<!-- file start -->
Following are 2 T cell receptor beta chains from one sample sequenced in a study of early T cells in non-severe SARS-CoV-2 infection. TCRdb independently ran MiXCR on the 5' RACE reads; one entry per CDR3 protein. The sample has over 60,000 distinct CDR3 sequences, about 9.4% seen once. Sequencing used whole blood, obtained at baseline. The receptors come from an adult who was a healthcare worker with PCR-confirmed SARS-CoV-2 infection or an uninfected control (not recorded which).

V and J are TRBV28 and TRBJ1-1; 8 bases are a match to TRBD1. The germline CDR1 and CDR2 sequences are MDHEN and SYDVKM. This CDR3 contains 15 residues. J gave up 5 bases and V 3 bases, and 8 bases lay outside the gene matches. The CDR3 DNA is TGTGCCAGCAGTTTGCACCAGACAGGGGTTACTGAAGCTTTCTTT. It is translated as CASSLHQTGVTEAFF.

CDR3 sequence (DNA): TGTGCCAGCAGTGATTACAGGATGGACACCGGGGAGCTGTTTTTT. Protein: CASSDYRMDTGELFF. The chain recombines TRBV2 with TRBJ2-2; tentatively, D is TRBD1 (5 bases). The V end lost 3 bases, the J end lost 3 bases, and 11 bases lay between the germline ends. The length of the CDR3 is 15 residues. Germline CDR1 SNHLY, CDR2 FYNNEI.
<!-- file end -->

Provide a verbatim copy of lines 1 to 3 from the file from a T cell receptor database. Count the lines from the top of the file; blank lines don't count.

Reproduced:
Following are 2 T cell receptor beta chains from one sample sequenced in a study of early T cells in non-severe SARS-CoV-2 infection. TCRdb independently ran MiXCR on the 5' RACE reads; one entry per CDR3 protein. The sample has over 60,000 distinct CDR3 sequences, about 9.4% seen once. Sequencing used whole blood, obtained at baseline. The receptors come from an adult who was a healthcare worker with PCR-confirmed SARS-CoV-2 infection or an uninfected control (not recorded which).

V and J are TRBV28 and TRBJ1-1; 8 bases are a match to TRBD1. The germline CDR1 and CDR2 sequences are MDHEN and SYDVKM. This CDR3 contains 15 residues. J gave up 5 bases and V 3 bases, and 8 bases lay outside the gene matches. The CDR3 DNA is TGTGCCAGCAGTTTGCACCAGACAGGGGTTACTGAAGCTTTCTTT. It is translated as CASSLHQTGVTEAFF.

CDR3 sequence (DNA): TGTGCCAGCAGTGATTACAGGATGGACACCGGGGAGCTGTTTTTT. Protein: CASSDYRMDTGELFF. The chain recombines TRBV2 with TRBJ2-2; tentatively, D is TRBD1 (5 bases). The V end lost 3 bases, the J end lost 3 bases, and 11 bases lay between the germline ends. The length of the CDR3 is 15 residues. Germline CDR1 SNHLY, CDR2 FYNNEI.